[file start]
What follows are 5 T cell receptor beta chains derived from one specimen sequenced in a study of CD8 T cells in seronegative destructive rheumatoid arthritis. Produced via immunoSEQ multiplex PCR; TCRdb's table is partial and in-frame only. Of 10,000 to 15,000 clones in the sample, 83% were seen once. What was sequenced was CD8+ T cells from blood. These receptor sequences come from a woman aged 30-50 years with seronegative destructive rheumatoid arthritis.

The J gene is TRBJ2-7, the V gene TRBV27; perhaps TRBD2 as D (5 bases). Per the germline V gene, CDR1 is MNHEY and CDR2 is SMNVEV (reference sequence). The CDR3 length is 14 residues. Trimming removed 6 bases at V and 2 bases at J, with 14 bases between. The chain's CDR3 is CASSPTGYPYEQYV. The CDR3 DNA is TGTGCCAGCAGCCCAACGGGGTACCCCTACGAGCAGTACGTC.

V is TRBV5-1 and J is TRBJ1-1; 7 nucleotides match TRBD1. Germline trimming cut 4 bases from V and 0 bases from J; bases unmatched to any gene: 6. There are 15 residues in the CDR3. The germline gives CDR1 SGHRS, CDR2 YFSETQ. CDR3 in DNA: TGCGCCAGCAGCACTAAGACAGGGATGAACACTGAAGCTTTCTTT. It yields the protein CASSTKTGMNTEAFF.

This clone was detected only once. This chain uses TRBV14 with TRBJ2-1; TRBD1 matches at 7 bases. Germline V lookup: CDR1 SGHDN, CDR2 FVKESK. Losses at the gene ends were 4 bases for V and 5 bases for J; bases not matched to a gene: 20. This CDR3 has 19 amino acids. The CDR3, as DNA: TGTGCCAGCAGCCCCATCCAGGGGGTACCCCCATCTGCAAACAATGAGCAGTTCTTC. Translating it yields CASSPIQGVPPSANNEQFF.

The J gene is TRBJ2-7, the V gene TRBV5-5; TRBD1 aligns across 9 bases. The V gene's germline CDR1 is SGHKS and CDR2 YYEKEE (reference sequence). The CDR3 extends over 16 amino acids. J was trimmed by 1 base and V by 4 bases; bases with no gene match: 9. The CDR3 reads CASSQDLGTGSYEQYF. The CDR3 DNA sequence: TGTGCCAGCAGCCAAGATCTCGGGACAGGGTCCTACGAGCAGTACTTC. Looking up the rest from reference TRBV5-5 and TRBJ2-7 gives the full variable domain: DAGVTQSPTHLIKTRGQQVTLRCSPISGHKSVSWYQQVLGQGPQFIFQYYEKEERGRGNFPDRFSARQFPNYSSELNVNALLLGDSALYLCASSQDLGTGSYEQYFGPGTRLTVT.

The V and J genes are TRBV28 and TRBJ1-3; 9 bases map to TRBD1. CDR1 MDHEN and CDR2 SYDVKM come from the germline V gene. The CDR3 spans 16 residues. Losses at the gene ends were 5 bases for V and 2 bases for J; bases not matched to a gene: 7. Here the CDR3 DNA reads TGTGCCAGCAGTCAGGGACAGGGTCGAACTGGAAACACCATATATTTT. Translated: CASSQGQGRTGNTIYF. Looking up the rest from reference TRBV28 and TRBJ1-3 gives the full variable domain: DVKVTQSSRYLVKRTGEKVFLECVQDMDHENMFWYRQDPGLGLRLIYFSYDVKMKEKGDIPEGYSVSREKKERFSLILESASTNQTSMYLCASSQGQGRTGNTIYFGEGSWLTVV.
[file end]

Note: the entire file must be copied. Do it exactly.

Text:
What follows are 5 T cell receptor beta chains derived from one specimen sequenced in a study of CD8 T cells in seronegative destructive rheumatoid arthritis. Produced via immunoSEQ multiplex PCR; TCRdb's table is partial and in-frame only. Of 10,000 to 15,000 clones in the sample, 83% were seen once. What was sequenced was CD8+ T cells from blood. These receptor sequences come from a woman aged 30-50 years with seronegative destructive rheumatoid arthritis.

The J gene is TRBJ2-7, the V gene TRBV27; perhaps TRBD2 as D (5 bases). Per the germline V gene, CDR1 is MNHEY and CDR2 is SMNVEV (reference sequence). The CDR3 length is 14 residues. Trimming removed 6 bases at V and 2 bases at J, with 14 bases between. The chain's CDR3 is CASSPTGYPYEQYV. The CDR3 DNA is TGTGCCAGCAGCCCAACGGGGTACCCCTACGAGCAGTACGTC.

V is TRBV5-1 and J is TRBJ1-1; 7 nucleotides match TRBD1. Germline trimming cut 4 bases from V and 0 bases from J; bases unmatched to any gene: 6. There are 15 residues in the CDR3. The germline gives CDR1 SGHRS, CDR2 YFSETQ. CDR3 in DNA: TGCGCCAGCAGCACTAAGACAGGGATGAACACTGAAGCTTTCTTT. It yields the protein CASSTKTGMNTEAFF.

This clone was detected only once. This chain uses TRBV14 with TRBJ2-1; TRBD1 matches at 7 bases. Germline V lookup: CDR1 SGHDN, CDR2 FVKESK. Losses at the gene ends were 4 bases for V and 5 bases for J; bases not matched to a gene: 20. This CDR3 has 19 amino acids. The CDR3, as DNA: TGTGCCAGCAGCCCCATCCAGGGGGTACCCCCATCTGCAAACAATGAGCAGTTCTTC. Translating it yields CASSPIQGVPPSANNEQFF.

The J gene is TRBJ2-7, the V gene TRBV5-5; TRBD1 aligns across 9 bases. The V gene's germline CDR1 is SGHKS and CDR2 YYEKEE (reference sequence). The CDR3 extends over 16 amino acids. J was trimmed by 1 base and V by 4 bases; bases with no gene match: 9. The CDR3 reads CASSQDLGTGSYEQYF. The CDR3 DNA sequence: TGTGCCAGCAGCCAAGATCTCGGGACAGGGTCCTACGAGCAGTACTTC. Looking up the rest from reference TRBV5-5 and TRBJ2-7 gives the full variable domain: DAGVTQSPTHLIKTRGQQVTLRCSPISGHKSVSWYQQVLGQGPQFIFQYYEKEERGRGNFPDRFSARQFPNYSSELNVNALLLGDSALYLCASSQDLGTGSYEQYFGPGTRLTVT.

The V and J genes are TRBV28 and TRBJ1-3; 9 bases map to TRBD1. CDR1 MDHEN and CDR2 SYDVKM come from the germline V gene. The CDR3 spans 16 residues. Losses at the gene ends were 5 bases for V and 2 bases for J; bases not matched to a gene: 7. Here the CDR3 DNA reads TGTGCCAGCAGTCAGGGACAGGGTCGAACTGGAAACACCATATATTTT. Translated: CASSQGQGRTGNTIYF. Looking up the rest from reference TRBV28 and TRBJ1-3 gives the full variable domain: DVKVTQSSRYLVKRTGEKVFLECVQDMDHENMFWYRQDPGLGLRLIYFSYDVKMKEKGDIPEGYSVSREKKERFSLILESASTNQTSMYLCASSQGQGRTGNTIYFGEGSWLTVV.